Thanks for the informed input. I appreciate it. In my part time studies in this area I have not encountered a good explanation of exactly what it is that the borax does chemically. Borates have been used in slag modification. Boron can provide tri- and tetravalent crosslinking in inorganic networks, modifying melting points and viscosity. That is basically what it does in pyrex glass. Boron is also very oxophilic, so perhaps that drives its utility here.

  • paul austero

    can you send me instructions for refining gold with borax. i found stones while gardening, it look like there are gold contents on these stones it has a greenish and golden color, and way too heavier than a regular stone/rock of its size.
    …i really enjoyed reading evrythin on this page. thanks!

    • gaussling

      Hi Paul,

      All I have here is the link to the primary source. I have not personally used borax for purposes other than fluxing. I’m sorry I do not have a procedure for you. Have you looked at the stones under magnification? You can try showing the stones to a geologist at the local university for a better understanding of them. Maybe even a rockshop, though you should be cautious.

  • prospectorjack

    Good post This is something I have been thinking of using to refine gold from magnetite. I understand that a 50/50 mixture of borax and pot ash works well as a flux when refining gold, what whould be your thoughts on this as chemist?

    • gaussling

      The world “flux” in extractive metllurgy is used in several ways. Sometimes a fluxing agent is used just to form a lighter insoluble liquid layer (think oil and water) which protects the molten metal from air oxidation. Bronze casting comes to mind where glass and borax is added to the melt to slow down oxidation. Sometimes a flux layer serves as a liquid phase for contaminants to migrate to. In other contexts a fluxing agent participates in some chemistry. Borax is a cross-linking species that can form …-O-B-O-Si-O-… network linkages that may serve to sequester oxophilic metals like iron, calcium, magnesium, aluminum, etc. While silicate can do this by itself, the addition of a flux like borate may also lower the melting point of the slag so as to keep it fluid and pourable. Fluorspar has been used as a flux as well. I recall that is also lowers the mp of the slag. My guess is that it does this by donating fluoride to silicon or other acceptors and thus providing a chain or three dimensional network terminating effect. If the silicate network has chain terminators in it, it causes the silicate to have a lower melting point. This is the difference between regular glass and quartz. Soda ash and/or lime is added to interrupt network formation and thus the glass meltes at a lower temperature. I think the 50/50 mixture you mention works for the same reason. It lowers the mp of the slag and makes it a better extractant for the things you want to remove from the gold.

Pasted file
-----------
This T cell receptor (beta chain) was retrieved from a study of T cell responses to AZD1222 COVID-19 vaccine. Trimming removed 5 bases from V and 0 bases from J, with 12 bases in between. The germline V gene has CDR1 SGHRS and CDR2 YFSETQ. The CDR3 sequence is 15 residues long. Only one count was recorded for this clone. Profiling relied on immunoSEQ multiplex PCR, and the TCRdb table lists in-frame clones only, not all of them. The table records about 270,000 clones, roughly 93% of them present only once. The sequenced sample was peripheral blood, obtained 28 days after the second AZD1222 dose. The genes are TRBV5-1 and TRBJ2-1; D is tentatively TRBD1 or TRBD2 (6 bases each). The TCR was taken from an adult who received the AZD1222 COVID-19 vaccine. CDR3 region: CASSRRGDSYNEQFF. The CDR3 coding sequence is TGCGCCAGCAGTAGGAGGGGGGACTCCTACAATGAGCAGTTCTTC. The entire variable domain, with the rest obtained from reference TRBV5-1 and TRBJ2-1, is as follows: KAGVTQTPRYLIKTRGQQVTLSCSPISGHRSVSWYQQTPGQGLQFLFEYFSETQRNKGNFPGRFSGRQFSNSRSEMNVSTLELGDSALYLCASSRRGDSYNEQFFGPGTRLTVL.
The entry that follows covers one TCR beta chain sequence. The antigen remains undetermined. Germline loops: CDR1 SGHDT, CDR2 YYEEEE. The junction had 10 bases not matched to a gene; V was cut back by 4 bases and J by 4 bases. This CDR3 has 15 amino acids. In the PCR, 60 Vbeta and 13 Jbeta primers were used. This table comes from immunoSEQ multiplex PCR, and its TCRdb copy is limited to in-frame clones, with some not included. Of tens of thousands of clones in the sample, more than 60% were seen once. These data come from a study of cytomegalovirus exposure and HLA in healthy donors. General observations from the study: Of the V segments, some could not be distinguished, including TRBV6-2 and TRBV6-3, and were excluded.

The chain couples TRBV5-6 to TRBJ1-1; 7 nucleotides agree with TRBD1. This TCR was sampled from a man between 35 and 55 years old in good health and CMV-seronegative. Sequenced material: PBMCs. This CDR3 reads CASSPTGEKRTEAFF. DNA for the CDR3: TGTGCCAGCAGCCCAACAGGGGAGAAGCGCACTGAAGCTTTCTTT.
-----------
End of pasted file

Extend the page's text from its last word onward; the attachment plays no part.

• Pure

    Can anyone help me,i have a problem i have bin Refining gold from gold pins using Nitric Acid and distilled water,the gold has turned in to dust but mixed with what looks like silver is there a way to make the gold cluster or a good way to separate gold/silver ?

  • mearg

    i have not comment but I haven’t more information in this method so if you can please feed me some documents in borax method

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  • Timothy Bopp

    what is the impact of using Borax pentahydrate vs Sodium Tetraborate as a flux in gold smelting?